Installation shots of 2017, 2018, 2019, and 2020 Hone exhibitions
Elizabeth and MacGregor Hone, better known as Beth and Mac, were two prolific artists with an exceptional creative output who were active in Saskatchewan during the second half of the 20th century. In 2015, their son David Hone and son-in-law Jim Hall made the incredibly generous donation of over 2000 artworks of Mac and Beth Hone to the Mann Art Gallery in recognition of Mac having been born in Prince Albert. Today the Hone Collection accounts for almost half of the Gallery's permanent collection and forms the backbone of our holdings and has been the basis of multiple exhibitions. On this webpage you can learn more about the Hones, see some of their works from the Permanent Collection, and study the exhibitions the Mann Art Gallery has hosted of their work. In recognition of the exceptional breadth of these two artists and the size of their holdings within our Permanent Collection (almost 2,000 artworks), the Mann Art Gallery has dedicated a number of exhibitions to the Hone Collection over the last four years.
McGregor (Mac) Hone was born in Prince Albert in 1920. He received a Bachelor of Arts and a Certificate in Education from the University of Saskatchewan. He also attended Artist Workshops at Emma Lake in 1937, 1938, 1955, and 1975. During the Second World War Mac welded victory ships in North Vancouver and taught at Copper Mountain. At this time he met Beth; they married in 1944 and moved back to Saskatchewan in 1947. For the next three decades Mac taught and developed innovative high school arts programs at Central Collegiate in Regina. His art practice remained active throughout his life. The diversity in media, styles, and subject is a reflection of his numerous interests, activities, and travels throughout the world.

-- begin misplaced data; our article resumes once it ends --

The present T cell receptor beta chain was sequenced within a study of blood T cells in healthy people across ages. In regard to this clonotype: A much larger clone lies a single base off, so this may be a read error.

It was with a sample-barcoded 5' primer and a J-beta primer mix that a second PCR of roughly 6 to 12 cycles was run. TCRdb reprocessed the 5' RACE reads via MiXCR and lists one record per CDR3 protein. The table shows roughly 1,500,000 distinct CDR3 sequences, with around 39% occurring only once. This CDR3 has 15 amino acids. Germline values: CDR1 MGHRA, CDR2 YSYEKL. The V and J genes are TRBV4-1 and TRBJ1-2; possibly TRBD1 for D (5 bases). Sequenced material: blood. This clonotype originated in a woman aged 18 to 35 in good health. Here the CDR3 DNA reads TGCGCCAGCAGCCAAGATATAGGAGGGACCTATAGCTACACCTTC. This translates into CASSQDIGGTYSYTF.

Elizabeth (Beth) Hone was born in Halkirk, Alberta in 1918, and received her Bachelor of Arts from the University of Toronto in 1941. She studied ceramics at the School of Art in Farnham, England, before teaching this subject at the Regina College School of Art from 1959-66. While in Regina, she also operated a studio with the artist Ann James in the early 1970s. Beth met her husband McGregor in Saskatoon, and together they raised two children, travelled extensively, were active citizens in the communities of Regina and Lumsden. Beth was dedicated to the Unitarian congregation, and this manifests her work as she explores spirituality and faith with an emphasis on female deities.